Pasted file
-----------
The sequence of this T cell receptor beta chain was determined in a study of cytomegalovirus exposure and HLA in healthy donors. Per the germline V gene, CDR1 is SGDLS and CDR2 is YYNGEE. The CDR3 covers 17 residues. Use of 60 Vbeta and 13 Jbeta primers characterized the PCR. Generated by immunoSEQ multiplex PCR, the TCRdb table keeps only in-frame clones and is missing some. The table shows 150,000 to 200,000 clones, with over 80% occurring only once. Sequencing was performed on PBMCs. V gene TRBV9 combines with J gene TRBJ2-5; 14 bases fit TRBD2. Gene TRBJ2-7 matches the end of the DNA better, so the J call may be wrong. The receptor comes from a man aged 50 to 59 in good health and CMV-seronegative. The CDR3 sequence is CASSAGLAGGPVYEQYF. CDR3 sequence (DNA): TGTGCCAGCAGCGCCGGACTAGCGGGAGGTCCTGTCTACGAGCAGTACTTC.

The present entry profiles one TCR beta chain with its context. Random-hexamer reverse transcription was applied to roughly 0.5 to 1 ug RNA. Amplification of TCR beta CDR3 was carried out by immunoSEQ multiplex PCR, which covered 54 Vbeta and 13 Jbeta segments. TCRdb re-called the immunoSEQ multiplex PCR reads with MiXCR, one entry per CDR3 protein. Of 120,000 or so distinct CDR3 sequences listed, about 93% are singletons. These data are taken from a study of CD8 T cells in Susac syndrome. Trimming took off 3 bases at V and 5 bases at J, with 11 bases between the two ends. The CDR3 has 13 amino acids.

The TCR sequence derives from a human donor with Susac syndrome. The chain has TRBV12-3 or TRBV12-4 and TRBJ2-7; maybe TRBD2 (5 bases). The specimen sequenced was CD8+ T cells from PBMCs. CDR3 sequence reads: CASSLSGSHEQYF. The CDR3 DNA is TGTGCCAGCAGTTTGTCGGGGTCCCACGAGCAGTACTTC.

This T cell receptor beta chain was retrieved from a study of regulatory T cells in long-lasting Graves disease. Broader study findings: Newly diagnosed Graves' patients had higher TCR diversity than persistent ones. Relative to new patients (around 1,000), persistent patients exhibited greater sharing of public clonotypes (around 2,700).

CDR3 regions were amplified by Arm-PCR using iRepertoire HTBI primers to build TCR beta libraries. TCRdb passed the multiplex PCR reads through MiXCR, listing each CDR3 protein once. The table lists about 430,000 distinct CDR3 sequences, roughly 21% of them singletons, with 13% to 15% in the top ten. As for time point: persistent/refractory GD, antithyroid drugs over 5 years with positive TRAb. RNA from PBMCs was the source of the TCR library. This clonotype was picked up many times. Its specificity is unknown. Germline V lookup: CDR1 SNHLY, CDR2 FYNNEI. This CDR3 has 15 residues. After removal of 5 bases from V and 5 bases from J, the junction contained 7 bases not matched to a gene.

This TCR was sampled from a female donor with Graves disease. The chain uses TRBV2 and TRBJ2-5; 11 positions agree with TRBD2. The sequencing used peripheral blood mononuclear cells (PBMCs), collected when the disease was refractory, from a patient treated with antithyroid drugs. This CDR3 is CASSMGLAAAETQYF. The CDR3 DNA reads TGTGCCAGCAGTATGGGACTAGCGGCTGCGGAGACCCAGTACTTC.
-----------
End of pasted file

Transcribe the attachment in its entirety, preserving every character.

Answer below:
The sequence of this T cell receptor beta chain was determined in a study of cytomegalovirus exposure and HLA in healthy donors. Per the germline V gene, CDR1 is SGDLS and CDR2 is YYNGEE. The CDR3 covers 17 residues. Use of 60 Vbeta and 13 Jbeta primers characterized the PCR. Generated by immunoSEQ multiplex PCR, the TCRdb table keeps only in-frame clones and is missing some. The table shows 150,000 to 200,000 clones, with over 80% occurring only once. Sequencing was performed on PBMCs. V gene TRBV9 combines with J gene TRBJ2-5; 14 bases fit TRBD2. Gene TRBJ2-7 matches the end of the DNA better, so the J call may be wrong. The receptor comes from a man aged 50 to 59 in good health and CMV-seronegative. The CDR3 sequence is CASSAGLAGGPVYEQYF. CDR3 sequence (DNA): TGTGCCAGCAGCGCCGGACTAGCGGGAGGTCCTGTCTACGAGCAGTACTTC.

The present entry profiles one TCR beta chain with its context. Random-hexamer reverse transcription was applied to roughly 0.5 to 1 ug RNA. Amplification of TCR beta CDR3 was carried out by immunoSEQ multiplex PCR, which covered 54 Vbeta and 13 Jbeta segments. TCRdb re-called the immunoSEQ multiplex PCR reads with MiXCR, one entry per CDR3 protein. Of 120,000 or so distinct CDR3 sequences listed, about 93% are singletons. These data are taken from a study of CD8 T cells in Susac syndrome. Trimming took off 3 bases at V and 5 bases at J, with 11 bases between the two ends. The CDR3 has 13 amino acids.

The TCR sequence derives from a human donor with Susac syndrome. The chain has TRBV12-3 or TRBV12-4 and TRBJ2-7; maybe TRBD2 (5 bases). The specimen sequenced was CD8+ T cells from PBMCs. CDR3 sequence reads: CASSLSGSHEQYF. The CDR3 DNA is TGTGCCAGCAGTTTGTCGGGGTCCCACGAGCAGTACTTC.

This T cell receptor beta chain was retrieved from a study of regulatory T cells in long-lasting Graves disease. Broader study findings: Newly diagnosed Graves' patients had higher TCR diversity than persistent ones. Relative to new patients (around 1,000), persistent patients exhibited greater sharing of public clonotypes (around 2,700).

CDR3 regions were amplified by Arm-PCR using iRepertoire HTBI primers to build TCR beta libraries. TCRdb passed the multiplex PCR reads through MiXCR, listing each CDR3 protein once. The table lists about 430,000 distinct CDR3 sequences, roughly 21% of them singletons, with 13% to 15% in the top ten. As for time point: persistent/refractory GD, antithyroid drugs over 5 years with positive TRAb. RNA from PBMCs was the source of the TCR library. This clonotype was picked up many times. Its specificity is unknown. Germline V lookup: CDR1 SNHLY, CDR2 FYNNEI. This CDR3 has 15 residues. After removal of 5 bases from V and 5 bases from J, the junction contained 7 bases not matched to a gene.

This TCR was sampled from a female donor with Graves disease. The chain uses TRBV2 and TRBJ2-5; 11 positions agree with TRBD2. The sequencing used peripheral blood mononuclear cells (PBMCs), collected when the disease was refractory, from a patient treated with antithyroid drugs. This CDR3 is CASSMGLAAAETQYF. The CDR3 DNA reads TGTGCCAGCAGTATGGGACTAGCGGCTGCGGAGACCCAGTACTTC.